There’s No Such Thing as Perfect Pet Parenting
I’ve been torturing myself. I realize that now. As a natural-born perfectionist, my goals have always been lofty. And that, of course, applied to raising my furbabies, too.
Here’s what I thought when I decided to bring home two gorgeous baby buggs:
- I work from home, so it’ll be the best household ever
- There’s no excuse for the puppies not to be socialized since I’m always here
- There’s no reason they should ever have a potty accident in the house -- I’ll walk them 20 times a day if I have to
- They’ll be fed nothing less than the very best, no matter how much time and effort it takes
- I will have the most well-behaved dogs anyone has ever seen
Wow, I think pretty highly of myself, eh?!
Just reading it on paper shows me that I was setting myself up to fail. Why? Because I’m human, not Wonder Woman. And because they’re puppies, not robots.
Chance and Roxy have been home with us for 11 weeks. Here’s what has actually been happening since they arrived:
- I work from home, so they’re used to having my attention 24/7 (uh oh)
- The puppies are well socialized, we’re pleased with how that’s gone
- They’ve had countless potty accidents in the house -- it seems there aren’t enough hours in the day for all those walks
- They’re eating a balanced homemade raw diet -- it takes a ton of effort, but I’m working out the kinks and it gets more efficient with every passing week
- They’re somewhat behaved … sometimes … it’s a work in progress (they’re still just babies!)
What have I learned? I’ll tell you …
Being at home 24/7 has its pros and cons. Yes, I’m here to take care of the little munchkins, but they haven’t learned to be alone yet. That means I’m stuck. I can’t leave the house without them freaking out with separation anxiety.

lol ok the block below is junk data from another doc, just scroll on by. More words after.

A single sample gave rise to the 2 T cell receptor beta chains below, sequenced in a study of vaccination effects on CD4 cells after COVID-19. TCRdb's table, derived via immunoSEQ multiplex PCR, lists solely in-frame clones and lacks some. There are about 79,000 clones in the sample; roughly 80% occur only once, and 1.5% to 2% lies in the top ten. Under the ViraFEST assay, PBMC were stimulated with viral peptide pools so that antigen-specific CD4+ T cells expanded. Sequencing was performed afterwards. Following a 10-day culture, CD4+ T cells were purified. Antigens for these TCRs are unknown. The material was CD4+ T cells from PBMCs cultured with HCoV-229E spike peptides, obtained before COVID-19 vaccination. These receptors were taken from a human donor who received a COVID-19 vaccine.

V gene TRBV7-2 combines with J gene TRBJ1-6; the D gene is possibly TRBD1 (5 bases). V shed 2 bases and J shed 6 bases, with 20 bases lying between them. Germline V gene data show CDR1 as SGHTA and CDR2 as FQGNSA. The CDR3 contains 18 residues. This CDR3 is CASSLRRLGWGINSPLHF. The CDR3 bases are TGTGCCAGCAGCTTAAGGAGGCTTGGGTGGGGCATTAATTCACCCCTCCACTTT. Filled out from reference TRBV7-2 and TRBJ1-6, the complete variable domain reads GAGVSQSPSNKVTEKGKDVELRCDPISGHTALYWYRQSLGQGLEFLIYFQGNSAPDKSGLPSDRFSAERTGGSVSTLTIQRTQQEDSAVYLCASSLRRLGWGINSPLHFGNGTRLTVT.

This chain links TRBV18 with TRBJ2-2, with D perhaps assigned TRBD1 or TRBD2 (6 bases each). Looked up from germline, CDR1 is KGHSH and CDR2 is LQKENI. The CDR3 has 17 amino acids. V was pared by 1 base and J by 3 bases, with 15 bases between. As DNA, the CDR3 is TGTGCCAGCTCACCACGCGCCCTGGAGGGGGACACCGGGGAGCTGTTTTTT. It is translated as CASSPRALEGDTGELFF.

My action plan: Stricter crate training. Yeah, you’ve heard me say that before. And I’ll say it again -- stricter crate training.
It’s OK if they cry in the crate. It’s OK that they don’t want to be in the crate. It’s OK that they want to hang out on my lap all day long … no wait, that’s not OK. It’s OK that they don’t want to take a nap because they have FOMO. I’m the parent. I’m the pack leader. I know what’s best (not just for them, but for me).
Reminder to self when guilt creeps in: The kidz have had morning treats, snuggle time with Daddy, a biologically appropriate breakfast, and another treat for dessert. They’ve been on a long walk to play in the leaves, find the ultimate stick, play fetch and chase each other in circles. They’ve peed and pooped (multiple times) and now it’s time to rest … in the daytime crate.
Daytime crate training should help:
- Prevent indoor potty accidents
- Teach them it’s OK to be alone (I mean, I’m just in the other room!)
- Teach them to self soothe (all their toys are in the crate, along with water and a bed)
But here’s the most important part …
It’s going to give Mum a break!
And I feel like this is the most important part because if I don’t take care of myself, what kind of dog mom can I be? If I’m mentally, physically and emotionally exhausted, how can I give the pups what they need?
I can’t. And neither can you.
The moral of the story is this: give yourself a break.
Being a puppy parent is hard. If you’re worried whether or not you’re doing the best job possible raising your puppy, that means you care enough to worry. And that’s half the battle.
I’ll say it again … give yourself a break!
It’s OK to put the puppies in their crate with toys, a comfy bed and water. They’ve been fed, walked and socialized. I’ve given them everything they need. And I know they’re safe. So why should I feel guilty when they cry to be let out? It’s silly. I don’t want to raise spoiled dogs who think they get anything they want just by crying. That’s the last thing I want.
The next chapter
My new plan is to ease up on my, albeit well-intentioned, helicopter parenting. I’m going to reclaim some of my own time (to work, clean and just sit quietly for a few minutes). And I’m not going to feel guilty for doing it.
Sidebar: I put the kidz in their crate about 40 minutes ago and I’ve heard nothing but snoring for the past 15 minutes or so. Mission accomplished! Remember, it’s our job as pet parents to tell our pups when it’s naptime.
Ironically, by taking better care of myself, I’ll have more patience to properly raise my little bundles of fur. And isn’t that the ultimate goal?
If any of what I’ve said resonates, and if you’re struggling through the early part of puppy parenthood, tell us about it in the comments below. After all, it takes a village to raise a dog!